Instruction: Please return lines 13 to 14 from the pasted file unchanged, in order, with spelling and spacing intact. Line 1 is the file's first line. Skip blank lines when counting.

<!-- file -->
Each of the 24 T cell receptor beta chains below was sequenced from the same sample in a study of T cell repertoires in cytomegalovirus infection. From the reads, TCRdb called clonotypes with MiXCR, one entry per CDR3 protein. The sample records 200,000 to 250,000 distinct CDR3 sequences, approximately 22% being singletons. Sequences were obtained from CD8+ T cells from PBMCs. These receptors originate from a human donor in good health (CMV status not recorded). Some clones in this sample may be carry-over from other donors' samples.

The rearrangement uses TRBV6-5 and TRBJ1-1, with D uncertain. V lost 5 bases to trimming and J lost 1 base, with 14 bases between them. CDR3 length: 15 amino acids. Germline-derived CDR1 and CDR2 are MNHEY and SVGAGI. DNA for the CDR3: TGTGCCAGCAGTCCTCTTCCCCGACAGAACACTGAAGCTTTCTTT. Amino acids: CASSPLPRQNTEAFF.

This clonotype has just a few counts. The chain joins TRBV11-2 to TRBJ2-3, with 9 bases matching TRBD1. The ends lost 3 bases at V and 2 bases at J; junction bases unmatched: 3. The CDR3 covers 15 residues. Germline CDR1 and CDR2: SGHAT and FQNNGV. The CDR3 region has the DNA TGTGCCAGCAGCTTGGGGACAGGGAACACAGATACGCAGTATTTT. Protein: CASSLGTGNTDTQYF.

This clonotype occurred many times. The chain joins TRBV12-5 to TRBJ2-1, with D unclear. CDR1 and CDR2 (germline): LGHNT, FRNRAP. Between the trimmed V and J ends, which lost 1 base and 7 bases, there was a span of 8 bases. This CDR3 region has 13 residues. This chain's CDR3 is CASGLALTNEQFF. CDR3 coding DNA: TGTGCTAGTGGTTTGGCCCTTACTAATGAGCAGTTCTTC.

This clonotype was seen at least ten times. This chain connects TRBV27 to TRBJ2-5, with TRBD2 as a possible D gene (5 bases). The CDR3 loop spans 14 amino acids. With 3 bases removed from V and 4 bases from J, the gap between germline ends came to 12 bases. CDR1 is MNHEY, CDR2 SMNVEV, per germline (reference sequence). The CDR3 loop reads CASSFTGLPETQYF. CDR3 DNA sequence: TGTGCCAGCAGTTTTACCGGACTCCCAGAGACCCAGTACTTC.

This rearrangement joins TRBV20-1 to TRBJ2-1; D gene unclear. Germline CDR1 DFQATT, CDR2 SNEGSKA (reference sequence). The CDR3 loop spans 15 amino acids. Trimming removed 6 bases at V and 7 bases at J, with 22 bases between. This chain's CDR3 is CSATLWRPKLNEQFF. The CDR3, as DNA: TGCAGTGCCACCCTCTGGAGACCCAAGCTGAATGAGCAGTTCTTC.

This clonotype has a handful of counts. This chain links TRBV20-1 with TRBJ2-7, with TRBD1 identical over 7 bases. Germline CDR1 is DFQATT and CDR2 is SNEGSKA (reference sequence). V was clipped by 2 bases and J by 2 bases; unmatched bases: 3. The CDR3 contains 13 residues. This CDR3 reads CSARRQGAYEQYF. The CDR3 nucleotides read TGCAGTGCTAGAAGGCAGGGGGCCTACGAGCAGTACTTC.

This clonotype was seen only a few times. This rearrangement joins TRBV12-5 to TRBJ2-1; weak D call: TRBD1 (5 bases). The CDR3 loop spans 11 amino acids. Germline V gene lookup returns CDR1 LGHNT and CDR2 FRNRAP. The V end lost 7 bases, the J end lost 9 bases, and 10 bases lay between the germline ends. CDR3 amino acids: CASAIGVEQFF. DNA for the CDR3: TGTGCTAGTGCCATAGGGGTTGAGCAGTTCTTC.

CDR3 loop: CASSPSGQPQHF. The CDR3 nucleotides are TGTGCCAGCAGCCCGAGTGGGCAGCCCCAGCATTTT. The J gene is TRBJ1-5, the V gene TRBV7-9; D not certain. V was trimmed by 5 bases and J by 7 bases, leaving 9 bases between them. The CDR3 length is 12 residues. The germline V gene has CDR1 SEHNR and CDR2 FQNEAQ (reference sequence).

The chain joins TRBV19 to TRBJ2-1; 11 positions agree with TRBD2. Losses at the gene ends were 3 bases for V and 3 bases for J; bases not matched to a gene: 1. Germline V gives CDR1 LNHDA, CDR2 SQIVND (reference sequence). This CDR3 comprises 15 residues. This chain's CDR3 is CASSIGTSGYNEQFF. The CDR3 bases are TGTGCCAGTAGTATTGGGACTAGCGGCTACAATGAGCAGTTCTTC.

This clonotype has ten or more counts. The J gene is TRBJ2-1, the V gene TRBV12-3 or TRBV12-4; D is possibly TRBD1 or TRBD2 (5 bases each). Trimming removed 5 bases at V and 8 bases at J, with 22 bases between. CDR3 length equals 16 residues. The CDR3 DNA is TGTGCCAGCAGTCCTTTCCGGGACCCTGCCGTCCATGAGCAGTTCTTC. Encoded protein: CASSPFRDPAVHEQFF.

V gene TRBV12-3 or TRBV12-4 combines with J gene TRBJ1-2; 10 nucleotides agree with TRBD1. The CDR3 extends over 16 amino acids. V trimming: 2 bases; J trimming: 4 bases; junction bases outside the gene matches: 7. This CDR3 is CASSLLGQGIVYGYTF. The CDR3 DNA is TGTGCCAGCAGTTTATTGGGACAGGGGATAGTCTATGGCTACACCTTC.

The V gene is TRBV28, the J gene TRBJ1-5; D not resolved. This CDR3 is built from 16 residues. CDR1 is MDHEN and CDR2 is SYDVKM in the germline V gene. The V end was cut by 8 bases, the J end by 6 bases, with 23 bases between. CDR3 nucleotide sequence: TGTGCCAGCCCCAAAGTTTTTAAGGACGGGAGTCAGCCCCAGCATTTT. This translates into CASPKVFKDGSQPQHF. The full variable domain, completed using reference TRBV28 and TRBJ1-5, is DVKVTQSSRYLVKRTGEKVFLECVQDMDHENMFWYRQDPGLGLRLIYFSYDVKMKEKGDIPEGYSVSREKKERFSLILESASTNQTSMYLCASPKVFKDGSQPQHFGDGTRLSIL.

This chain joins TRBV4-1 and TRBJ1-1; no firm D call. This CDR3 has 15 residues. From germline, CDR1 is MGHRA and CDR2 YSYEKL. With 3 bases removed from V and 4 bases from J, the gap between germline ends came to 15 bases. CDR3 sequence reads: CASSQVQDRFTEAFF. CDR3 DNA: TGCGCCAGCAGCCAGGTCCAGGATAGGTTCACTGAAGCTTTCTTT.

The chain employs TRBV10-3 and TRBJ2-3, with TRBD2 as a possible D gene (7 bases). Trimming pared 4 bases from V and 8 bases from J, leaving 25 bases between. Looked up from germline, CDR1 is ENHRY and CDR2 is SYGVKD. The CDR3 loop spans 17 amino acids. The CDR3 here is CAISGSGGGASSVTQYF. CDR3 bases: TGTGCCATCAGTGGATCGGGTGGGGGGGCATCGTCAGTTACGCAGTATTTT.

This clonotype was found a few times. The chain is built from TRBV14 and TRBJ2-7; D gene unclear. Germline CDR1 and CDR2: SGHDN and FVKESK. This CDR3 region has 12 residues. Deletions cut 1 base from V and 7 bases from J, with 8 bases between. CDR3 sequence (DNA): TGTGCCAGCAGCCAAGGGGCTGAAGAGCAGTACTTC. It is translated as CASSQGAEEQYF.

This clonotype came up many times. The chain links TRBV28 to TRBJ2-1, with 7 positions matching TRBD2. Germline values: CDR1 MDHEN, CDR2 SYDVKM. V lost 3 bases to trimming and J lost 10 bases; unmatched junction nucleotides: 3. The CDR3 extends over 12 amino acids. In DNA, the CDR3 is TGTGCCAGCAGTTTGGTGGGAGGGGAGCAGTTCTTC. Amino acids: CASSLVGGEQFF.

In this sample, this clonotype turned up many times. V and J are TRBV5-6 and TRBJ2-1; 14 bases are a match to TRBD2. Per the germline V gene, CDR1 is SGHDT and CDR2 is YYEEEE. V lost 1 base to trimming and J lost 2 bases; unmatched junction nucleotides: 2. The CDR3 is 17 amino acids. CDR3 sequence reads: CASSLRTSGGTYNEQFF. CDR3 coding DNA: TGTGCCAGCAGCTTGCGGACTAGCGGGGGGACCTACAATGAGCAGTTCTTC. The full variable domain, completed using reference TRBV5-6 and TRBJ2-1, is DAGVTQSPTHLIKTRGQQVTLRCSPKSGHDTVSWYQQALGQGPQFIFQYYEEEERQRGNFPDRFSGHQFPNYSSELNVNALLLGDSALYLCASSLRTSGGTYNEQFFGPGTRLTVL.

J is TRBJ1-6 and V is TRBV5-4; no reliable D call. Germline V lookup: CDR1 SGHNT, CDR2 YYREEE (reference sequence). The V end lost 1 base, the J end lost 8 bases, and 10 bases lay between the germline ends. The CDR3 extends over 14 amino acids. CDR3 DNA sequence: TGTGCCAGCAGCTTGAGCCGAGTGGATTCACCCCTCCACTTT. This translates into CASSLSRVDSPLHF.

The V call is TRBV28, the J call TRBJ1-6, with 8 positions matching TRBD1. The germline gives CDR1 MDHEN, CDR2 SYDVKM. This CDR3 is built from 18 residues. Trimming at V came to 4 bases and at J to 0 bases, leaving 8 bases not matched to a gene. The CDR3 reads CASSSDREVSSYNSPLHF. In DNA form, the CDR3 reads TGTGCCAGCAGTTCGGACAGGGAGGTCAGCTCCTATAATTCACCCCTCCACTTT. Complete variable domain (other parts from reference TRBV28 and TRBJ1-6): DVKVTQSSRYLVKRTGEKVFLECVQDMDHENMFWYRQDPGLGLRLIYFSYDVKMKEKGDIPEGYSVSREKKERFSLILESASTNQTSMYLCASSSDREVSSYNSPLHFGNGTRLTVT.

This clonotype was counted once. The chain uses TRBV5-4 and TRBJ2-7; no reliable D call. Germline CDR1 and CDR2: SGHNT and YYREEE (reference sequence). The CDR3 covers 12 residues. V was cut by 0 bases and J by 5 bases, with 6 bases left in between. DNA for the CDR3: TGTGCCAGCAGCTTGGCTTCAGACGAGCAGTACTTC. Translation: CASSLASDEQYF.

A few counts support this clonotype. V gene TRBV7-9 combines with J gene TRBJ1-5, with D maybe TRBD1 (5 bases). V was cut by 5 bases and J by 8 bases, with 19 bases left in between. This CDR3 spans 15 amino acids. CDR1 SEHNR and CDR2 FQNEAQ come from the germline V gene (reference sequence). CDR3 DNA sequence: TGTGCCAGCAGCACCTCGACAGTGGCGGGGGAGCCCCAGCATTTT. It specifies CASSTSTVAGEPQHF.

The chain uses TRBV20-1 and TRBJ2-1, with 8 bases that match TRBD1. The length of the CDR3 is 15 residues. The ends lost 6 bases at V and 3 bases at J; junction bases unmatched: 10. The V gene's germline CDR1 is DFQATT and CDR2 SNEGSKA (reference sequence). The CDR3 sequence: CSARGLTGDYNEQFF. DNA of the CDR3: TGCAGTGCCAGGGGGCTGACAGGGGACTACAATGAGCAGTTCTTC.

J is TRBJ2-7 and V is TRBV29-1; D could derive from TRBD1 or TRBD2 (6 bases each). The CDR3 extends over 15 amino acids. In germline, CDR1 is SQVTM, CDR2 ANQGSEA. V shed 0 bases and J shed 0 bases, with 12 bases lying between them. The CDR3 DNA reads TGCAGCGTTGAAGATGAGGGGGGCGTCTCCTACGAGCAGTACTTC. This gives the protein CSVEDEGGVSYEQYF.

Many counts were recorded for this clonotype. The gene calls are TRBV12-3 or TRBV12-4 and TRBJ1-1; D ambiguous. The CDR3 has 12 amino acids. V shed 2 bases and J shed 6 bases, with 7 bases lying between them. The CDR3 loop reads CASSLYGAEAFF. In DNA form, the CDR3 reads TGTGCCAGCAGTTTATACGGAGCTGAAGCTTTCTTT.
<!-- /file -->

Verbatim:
The V gene is TRBV28, the J gene TRBJ1-5; D not resolved. This CDR3 is built from 16 residues. CDR1 is MDHEN and CDR2 is SYDVKM in the germline V gene. The V end was cut by 8 bases, the J end by 6 bases, with 23 bases between. CDR3 nucleotide sequence: TGTGCCAGCCCCAAAGTTTTTAAGGACGGGAGTCAGCCCCAGCATTTT. This translates into CASPKVFKDGSQPQHF. The full variable domain, completed using reference TRBV28 and TRBJ1-5, is DVKVTQSSRYLVKRTGEKVFLECVQDMDHENMFWYRQDPGLGLRLIYFSYDVKMKEKGDIPEGYSVSREKKERFSLILESASTNQTSMYLCASPKVFKDGSQPQHFGDGTRLSIL.

This chain joins TRBV4-1 and TRBJ1-1; no firm D call. This CDR3 has 15 residues. From germline, CDR1 is MGHRA and CDR2 YSYEKL. With 3 bases removed from V and 4 bases from J, the gap between germline ends came to 15 bases. CDR3 sequence reads: CASSQVQDRFTEAFF. CDR3 DNA: TGCGCCAGCAGCCAGGTCCAGGATAGGTTCACTGAAGCTTTCTTT.